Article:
Filing outlines case for Hardy death penalty
Three reasons Jeremy Hardy should be executed if he is convicted of murder next month are alleged in the latest supplement to a bill of particulars filed in his case.
Those reasons are as follows:
(1)That he knowingly created a great risk of death to more than one person;
(2)The murders of Kent Powell and Billie Jean West were especially heinous, atrocious or cruel; and
(3) There’s a probability he would commit additional acts of violence that would make him “a continuing threat to society” if he were allowed to live.
Hardy, now 38, is scheduled to go on trial Jan. 16 at the Custer County Courthouse in Arapaho for the murders of Powell and Mrs. West around midnight of Dec. 16, 2015. They were killed as they drove along Interstate 40 trying to reach their respective homes at Arapaho and Lone Wolf.
Four reasons Hardy should receive the death penalty if he is convicted were listed in the original bill of particulars filed Dec. 16, 2016, but that was because the deaths of Powell and West were treated separately. In the latest filing, prepared by First Assistant District Attorney Ricky McPhearson, they’re treated as one cause.
The original bill of particulars gave few details to support each of the four causes, but the present one goes into great depth.
To support cause No. 1, it says not only were the two murder victims at risk of death that night but also so were Tamara Powell, Adam Wood, Cody Dalrymple, Joshua Morris, Mohsen Mousavi, Akbar Binakhahi, Steven Connly, Abdullahi Farah, “and every other motorist traveling on I-40 between mile marker 113 in Canadian County and mile marker 57 in Custer County, on or between 11:30 p.m. on Dec. 16, 2015, through 12:32 a.m. on Dec. 17, 2015.”
Mrs. Powell was the wife of murder victim Kent Powell and was riding with him as they returned from a business trip to Florida. The supplement says she notified the Oklahoma Highway Patrol at 11:57 p.m. that her husband had been shot as a pickup passed them.
Most or all of the others listed by name were riding in semitrailer trucks that were shot into that night along the highway. The supplement says Mousavi was driving a commercial motor vehicle with Binakhahi in the sleeper compartment and that a bullet hole was found in the truck “just inches from where Binakhahi’s head was while he was sleeping.”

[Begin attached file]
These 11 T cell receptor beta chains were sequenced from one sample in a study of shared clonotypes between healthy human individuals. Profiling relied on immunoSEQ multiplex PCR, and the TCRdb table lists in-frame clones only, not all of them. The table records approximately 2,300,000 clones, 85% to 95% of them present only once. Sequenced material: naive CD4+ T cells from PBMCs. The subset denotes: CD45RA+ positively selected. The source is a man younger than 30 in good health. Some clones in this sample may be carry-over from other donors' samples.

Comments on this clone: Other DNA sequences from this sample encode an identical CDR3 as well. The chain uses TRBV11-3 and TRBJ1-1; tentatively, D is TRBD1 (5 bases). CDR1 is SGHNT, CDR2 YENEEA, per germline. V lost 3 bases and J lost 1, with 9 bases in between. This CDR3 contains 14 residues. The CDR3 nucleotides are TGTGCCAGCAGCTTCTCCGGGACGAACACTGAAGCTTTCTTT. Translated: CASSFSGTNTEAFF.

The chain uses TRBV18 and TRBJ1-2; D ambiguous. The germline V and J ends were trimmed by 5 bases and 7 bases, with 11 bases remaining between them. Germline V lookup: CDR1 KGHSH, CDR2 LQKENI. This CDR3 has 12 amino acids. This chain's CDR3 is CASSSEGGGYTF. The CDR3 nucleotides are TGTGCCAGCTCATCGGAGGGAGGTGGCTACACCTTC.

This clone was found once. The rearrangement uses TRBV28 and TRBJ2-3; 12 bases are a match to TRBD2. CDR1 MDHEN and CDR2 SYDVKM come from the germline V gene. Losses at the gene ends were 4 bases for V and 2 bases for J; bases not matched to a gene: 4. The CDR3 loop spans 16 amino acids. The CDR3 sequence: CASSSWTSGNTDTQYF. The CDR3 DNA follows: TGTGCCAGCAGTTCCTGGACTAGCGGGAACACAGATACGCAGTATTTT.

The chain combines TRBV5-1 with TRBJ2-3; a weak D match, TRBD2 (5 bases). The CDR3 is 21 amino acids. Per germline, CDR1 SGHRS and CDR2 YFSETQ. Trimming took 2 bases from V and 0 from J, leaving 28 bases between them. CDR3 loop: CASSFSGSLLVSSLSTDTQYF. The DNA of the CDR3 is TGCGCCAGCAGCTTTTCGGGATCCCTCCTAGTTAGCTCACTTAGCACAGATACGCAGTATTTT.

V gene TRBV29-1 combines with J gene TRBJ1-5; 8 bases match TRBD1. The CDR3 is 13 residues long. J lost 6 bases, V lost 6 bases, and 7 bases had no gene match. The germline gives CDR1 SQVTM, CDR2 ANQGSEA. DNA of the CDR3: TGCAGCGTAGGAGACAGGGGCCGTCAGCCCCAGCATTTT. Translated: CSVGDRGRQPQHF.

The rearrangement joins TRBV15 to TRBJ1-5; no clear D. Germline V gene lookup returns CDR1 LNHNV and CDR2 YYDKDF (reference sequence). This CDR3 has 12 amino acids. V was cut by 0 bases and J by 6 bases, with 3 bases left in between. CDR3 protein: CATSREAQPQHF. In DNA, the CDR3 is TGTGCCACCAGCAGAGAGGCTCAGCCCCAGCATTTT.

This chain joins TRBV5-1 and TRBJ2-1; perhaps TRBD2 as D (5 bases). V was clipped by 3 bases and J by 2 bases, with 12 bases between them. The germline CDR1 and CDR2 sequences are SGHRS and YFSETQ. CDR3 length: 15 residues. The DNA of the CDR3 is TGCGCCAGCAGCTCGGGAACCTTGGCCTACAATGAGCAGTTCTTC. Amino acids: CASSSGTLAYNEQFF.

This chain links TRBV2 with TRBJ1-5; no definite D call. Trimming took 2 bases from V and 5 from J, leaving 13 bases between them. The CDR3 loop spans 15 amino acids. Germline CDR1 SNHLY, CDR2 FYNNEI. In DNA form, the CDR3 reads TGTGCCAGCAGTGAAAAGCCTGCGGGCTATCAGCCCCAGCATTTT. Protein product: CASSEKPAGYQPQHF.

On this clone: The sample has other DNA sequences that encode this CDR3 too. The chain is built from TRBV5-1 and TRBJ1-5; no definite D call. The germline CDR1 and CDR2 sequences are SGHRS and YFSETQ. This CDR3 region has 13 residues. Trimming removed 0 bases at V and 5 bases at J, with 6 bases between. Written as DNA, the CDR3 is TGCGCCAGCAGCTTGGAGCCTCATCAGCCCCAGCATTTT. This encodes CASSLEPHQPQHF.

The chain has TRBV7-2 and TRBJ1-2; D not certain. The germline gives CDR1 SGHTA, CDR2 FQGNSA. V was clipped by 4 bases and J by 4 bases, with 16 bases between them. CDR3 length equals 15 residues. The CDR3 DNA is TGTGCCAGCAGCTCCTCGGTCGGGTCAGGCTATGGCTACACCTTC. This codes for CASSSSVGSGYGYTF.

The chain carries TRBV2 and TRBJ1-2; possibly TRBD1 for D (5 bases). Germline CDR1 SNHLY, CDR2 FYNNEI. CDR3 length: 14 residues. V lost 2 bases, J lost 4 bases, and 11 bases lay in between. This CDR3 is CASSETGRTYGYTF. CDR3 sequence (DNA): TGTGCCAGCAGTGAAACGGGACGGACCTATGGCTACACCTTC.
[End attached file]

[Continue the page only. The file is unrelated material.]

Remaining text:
Morris, driving another truck, allegedly heard several “thunk” noises when a pickup passed him. The BOP said a bullet hole was found later in the driver’s side door of that truck.
Connly, also driving a semi, was another near-victim. The BOP said at mile marker 78, two miles west of Weatherford, he heard what he thought was a blowout. Later, after stopping around m.m. 71 near the Custer City Road crossover, he discovered a bullet hole just behind the driver’s door.
Mrs. West was apparently trying to get away from the shooter when she was killed. The BOP said law enforcement was called at 12:17 a.m. on Dec. 17 to a location on the Exit 84 off-ramp at the east edge of Weatherford. It said the trajectory and direction of bullet evidence establishes that the defendant was firing at the 63-year-old victim’s Volkswagen car as she was exiting I-40 to get away from him. She was taken to the nearby Weatherford Regional Hospital where she was pronounced dead from a bullet wound.
Prior information in the case indicated she was traveling home from a shopping trip to Oklahoma City to buy Christmas presents for her grandchildren when she was killed.
As support for the allegation that the shootings of Powell and West were “especially heinous, atrocious or cruel,” the BOP said Dr. Chai Choi from the State Medical Examiner’s Office would testify that Powell’s injury was not the type to render him immediately unconscious and it would have been painful because the projectile hit his rib bone. Breathing would have been difficult, the BOP said, adding that loss of blood was what ultimately caused him to lose consciousness and die.
Mrs. West’s death would have been similarly painful, the document indicates, stating that Dr. Choi would testify that the bullet which struck her was also not immediately fatal.
All of Dr. Choi’s testimony is contingent on her being physically able to testify, as she apparently has been suffering health problems of her own. The bill of particulars said Dr. Marc Harrison, a forensic pathologist at the M.E.’s Office, will be prepared to testify if she cannot.
“The above described plan and the manner in which the plan was carried out is wicked and evil and was carried out with indifference to the suffering of Kent Powell and Billie Jean West,” McPhearson concluded that portion of the BOP.
Writing about the probability that Hardy would be likely to commit additional acts of violence if allowed to live, the assistant DA stated: “Defendant Hardy was cold, calculated and completely unremorseful with regard to these murders. The defendant does not appreciate the gravity of taking the lives of Jeffrey Kent Powell and Billie West and is thus more likely to do so again.”
As further support for the third leg of the BOP, McPhearson wrote about an incident in May of 2005 in Harris County, Texas (Hardy’s home county), after which he was convicted of “assault – domestic violence and injury to a child.” The BOP said he hit the child’s mother, Michelle Hardy, several times with his fist, dragged her around their apartment, and slammed her several times into pieces of furniture and the wall while she was holding her 2-year-old son, causing injuries to both him and his mother.
“Michelle Hardy had lumps on her head, red marks on her throat, and numerous scratches and bruises,” wrote McPhearson. The child had abrasions on his hand and advised a Harris County deputy that it hurt.
In addition, the statement alleges that Hardy knocked holes in the walls and then shot up the residence with a paintball gun.